SineStream: Improving the Readability of Streamgraphs by Minimizing Sine Illusion EffectsChuan Bu, Quanjie Zhang, Qianwen Wang, Jian Zhang, Michael Sedlmair, Oliver Deussen, Yunhai Wang
Fig. 1 SineStream minimizes sine illusion effects stemming from strong slopes and improves the readability of streamgraphs by aligning the orthogonal and vertical orientations of each layer. We show the results on the COVID dataset  (top) and the Bank Interest dataset  (bottom). Sine illusions appear because the human eye is not able to accurately estimate the vertical distance between two curves with similar slopes. As indicated by the arrows on the top, our approach (A3, B3) better reflects the real thickness of layers (A2, B2) than previous works by Byron & Wattenberg  (A1) and Bartolomeo & Hu  (B1).
In this paper, we propose SineStream, a new variant of streamgraphs that improves their readability by minimizing sine illusion effects. Such effects reflect the tendency of humans to take the orthogonal rather than the vertical distance between two curves as their distance. In SineStream, we connect the readability of streamgraphs with minimizing sine illusions and by doing so provide a perceptual foundation for their design. As the geometry of a streamgraph is controlled by its baseline (the bottom-most curve) and the ordering of the layers, we re-interpret baseline computation and layer ordering algorithms in terms of reducing sine illusion effects. For baseline computation, we improve previous methods by introducing a Gaussian weight to penalize layers with large thickness changes. For layer ordering, three design requirements are proposed and implemented through a hierarchical clustering algorithm. Quantitative experiments and user studies demonstrate that SineStream improves the readability and aesthetics of streamgraphs compared to state-of-the-art methods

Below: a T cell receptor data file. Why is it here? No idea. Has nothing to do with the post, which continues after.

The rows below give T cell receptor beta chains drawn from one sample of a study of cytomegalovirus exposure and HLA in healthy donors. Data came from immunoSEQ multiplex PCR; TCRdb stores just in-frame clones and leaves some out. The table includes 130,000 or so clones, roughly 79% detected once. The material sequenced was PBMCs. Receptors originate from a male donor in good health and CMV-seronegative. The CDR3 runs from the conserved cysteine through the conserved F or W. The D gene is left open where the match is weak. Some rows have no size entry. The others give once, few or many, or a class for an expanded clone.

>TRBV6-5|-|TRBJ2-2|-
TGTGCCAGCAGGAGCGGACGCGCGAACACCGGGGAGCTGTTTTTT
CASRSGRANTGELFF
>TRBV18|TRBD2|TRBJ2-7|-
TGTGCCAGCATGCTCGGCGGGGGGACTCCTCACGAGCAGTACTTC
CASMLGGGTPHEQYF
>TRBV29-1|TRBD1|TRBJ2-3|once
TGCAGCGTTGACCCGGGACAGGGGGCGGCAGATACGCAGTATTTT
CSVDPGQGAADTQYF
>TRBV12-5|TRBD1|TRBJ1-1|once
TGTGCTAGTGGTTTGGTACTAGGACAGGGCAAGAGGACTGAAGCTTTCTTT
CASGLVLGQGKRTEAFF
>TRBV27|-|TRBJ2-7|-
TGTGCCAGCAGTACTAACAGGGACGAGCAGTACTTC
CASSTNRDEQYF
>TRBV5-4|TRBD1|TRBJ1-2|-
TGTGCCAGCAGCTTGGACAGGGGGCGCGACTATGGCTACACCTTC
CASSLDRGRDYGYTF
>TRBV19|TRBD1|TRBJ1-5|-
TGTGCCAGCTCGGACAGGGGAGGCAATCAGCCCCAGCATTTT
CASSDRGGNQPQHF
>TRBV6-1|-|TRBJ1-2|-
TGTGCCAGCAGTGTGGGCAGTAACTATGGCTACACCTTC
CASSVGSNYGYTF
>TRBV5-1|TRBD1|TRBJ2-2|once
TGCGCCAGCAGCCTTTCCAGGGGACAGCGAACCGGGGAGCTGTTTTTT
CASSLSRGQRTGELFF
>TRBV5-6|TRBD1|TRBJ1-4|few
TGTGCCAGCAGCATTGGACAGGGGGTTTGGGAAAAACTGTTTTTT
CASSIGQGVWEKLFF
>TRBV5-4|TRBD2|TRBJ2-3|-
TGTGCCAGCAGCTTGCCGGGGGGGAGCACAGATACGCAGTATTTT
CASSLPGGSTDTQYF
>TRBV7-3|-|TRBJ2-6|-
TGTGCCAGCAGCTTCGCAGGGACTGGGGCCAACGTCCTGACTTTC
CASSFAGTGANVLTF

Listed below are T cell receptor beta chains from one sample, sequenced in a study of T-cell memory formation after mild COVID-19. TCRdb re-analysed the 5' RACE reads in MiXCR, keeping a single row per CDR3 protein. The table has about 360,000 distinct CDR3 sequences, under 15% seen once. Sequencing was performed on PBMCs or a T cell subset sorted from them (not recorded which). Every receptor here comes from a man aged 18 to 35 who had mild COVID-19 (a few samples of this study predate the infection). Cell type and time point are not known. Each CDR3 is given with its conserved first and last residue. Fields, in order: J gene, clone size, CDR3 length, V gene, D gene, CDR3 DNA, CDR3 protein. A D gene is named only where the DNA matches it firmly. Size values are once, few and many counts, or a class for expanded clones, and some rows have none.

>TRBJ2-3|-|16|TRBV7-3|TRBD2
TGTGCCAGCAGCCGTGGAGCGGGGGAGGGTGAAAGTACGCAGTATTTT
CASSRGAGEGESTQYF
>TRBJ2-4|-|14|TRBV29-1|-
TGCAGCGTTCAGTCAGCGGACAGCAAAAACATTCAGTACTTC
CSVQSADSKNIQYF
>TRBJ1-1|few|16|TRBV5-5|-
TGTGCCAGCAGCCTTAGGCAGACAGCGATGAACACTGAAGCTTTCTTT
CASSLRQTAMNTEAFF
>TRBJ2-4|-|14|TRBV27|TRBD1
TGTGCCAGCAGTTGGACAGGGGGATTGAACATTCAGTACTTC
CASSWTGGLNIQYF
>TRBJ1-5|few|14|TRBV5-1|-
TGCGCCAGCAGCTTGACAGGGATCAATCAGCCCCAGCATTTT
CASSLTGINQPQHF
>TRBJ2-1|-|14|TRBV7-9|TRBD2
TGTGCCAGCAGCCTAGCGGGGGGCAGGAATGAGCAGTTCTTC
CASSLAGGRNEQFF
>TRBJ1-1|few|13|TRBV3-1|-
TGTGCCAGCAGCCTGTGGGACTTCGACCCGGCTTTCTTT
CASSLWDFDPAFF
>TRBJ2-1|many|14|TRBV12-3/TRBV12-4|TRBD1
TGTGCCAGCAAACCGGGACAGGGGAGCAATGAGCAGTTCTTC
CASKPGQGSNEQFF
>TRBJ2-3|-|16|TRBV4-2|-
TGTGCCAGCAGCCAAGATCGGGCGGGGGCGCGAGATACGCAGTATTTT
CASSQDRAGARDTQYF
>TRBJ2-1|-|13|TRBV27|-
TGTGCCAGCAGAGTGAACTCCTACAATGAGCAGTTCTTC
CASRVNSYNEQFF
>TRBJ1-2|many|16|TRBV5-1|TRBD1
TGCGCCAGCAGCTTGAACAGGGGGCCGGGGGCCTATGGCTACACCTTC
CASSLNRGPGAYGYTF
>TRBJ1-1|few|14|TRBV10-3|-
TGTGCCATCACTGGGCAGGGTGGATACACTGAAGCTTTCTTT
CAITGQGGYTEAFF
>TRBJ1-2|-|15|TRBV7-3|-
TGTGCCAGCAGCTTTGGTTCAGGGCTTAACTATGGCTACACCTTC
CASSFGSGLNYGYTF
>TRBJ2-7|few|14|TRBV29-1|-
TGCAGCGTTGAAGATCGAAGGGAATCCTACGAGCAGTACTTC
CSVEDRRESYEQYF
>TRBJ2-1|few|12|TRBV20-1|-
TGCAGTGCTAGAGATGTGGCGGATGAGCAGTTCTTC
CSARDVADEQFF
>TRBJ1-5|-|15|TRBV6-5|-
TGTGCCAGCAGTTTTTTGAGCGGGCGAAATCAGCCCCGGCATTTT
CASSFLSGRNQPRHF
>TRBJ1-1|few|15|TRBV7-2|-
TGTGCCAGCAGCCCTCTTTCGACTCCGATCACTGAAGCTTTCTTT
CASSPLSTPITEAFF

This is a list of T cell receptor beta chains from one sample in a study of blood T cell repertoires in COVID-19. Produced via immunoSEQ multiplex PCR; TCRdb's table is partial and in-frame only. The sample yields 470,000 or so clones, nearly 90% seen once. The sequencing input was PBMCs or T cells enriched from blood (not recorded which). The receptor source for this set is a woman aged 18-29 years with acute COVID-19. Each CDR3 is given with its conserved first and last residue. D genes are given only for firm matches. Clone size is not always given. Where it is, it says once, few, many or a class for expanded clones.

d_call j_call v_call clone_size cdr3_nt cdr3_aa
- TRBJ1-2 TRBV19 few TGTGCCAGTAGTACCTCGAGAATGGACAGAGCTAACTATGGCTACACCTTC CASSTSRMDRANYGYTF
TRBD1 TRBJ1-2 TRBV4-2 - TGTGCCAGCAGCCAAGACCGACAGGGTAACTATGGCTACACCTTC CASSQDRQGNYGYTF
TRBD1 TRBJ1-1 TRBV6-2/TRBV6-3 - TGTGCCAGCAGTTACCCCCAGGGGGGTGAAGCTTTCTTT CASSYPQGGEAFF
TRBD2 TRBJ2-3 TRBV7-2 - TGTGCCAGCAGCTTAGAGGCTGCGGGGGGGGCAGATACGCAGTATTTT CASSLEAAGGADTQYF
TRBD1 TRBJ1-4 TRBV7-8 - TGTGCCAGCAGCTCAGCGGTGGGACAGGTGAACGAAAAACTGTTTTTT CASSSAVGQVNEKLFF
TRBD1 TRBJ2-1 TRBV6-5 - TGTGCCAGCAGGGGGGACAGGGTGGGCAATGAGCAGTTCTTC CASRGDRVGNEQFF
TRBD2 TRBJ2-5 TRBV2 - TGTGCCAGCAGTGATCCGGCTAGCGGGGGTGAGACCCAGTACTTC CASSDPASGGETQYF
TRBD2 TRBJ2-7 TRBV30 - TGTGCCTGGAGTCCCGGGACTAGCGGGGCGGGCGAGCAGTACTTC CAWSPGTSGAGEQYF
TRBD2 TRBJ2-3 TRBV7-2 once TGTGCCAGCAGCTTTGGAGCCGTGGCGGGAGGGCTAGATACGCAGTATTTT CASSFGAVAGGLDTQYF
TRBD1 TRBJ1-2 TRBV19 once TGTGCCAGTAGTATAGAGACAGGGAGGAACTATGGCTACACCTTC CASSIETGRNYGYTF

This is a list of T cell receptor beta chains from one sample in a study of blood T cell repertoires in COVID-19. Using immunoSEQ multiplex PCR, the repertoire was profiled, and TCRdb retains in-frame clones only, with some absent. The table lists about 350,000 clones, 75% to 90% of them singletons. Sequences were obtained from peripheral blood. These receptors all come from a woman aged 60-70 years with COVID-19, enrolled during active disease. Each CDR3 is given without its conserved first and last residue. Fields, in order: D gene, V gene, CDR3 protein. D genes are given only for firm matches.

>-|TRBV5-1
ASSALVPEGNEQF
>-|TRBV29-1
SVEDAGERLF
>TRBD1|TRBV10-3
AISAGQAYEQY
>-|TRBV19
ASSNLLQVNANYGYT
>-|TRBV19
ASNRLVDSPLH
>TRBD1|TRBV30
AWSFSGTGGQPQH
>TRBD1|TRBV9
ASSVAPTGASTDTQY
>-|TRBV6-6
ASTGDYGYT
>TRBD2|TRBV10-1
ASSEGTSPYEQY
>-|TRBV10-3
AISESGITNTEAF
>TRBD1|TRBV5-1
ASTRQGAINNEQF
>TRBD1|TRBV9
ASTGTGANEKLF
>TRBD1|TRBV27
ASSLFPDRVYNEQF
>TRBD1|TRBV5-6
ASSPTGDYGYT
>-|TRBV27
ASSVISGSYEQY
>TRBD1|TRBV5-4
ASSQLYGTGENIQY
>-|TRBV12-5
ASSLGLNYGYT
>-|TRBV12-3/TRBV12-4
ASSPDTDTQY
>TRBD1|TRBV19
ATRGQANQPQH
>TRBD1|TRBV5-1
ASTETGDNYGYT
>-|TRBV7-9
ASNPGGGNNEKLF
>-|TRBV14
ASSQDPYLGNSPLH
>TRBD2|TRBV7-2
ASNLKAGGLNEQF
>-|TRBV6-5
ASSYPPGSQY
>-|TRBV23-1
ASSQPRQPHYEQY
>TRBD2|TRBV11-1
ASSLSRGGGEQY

Fig. 2. (a) A line with uniform thickness is drawn along a sinusoidal curve. Perception leads us to using the orthogonal distance rather than the vertical distance to determine its thickness. (b) The green layer with dotted border in the streamgraph seems to have a constant thickness. However, a peak occurs in its vertical thickness (c).
Fig. 3. Each row represents streamgraphs with the same data and layer order, but different baseline computations. (a) Byron & Wattenberg  encourages to have equal absolute values and opposite signs, regardless of the increased sine illusion it causes to other layers. (b) This leads to unpleasant distortions when layers have sudden changes in thickness. (c) Bartolomeo & Hu  prefer a single distortion of a large layer rather than two smaller ones, which also leads to a larger illlusions.
Fig. 5. Layer ordering based on hierarchical clustering: (a) we hierarchically cluster layers with shortest distances and build a binary tree. Each node of the tree is a layer. The two children of an internal node are the two layers that are put together in the ordering. (b) Flipping internal nodes leads to different layer orderings, which incorporate different amounts of sine illusions. (c) We compute our ordering from the binary tree by minimizing the sum of distances between adjacent layers.
Fig. 7. Comparing LateOnsetStream , TwoOptStream , and SineStream for the Call dataset  (top), the Bank Interest dataset  (middle) and the Assistance dataset  (bottom). The streamgraphs are drawn using different baselines and layer orderings.
This work is supported by the grants of the NSFC (61772315, 61861136012) and Deutsche Forschungsgemeinschaft (DFG) ProjectIDs DE 620/26-1, as well as 251654672 (TRR 161 Quantitative methods for visual computing).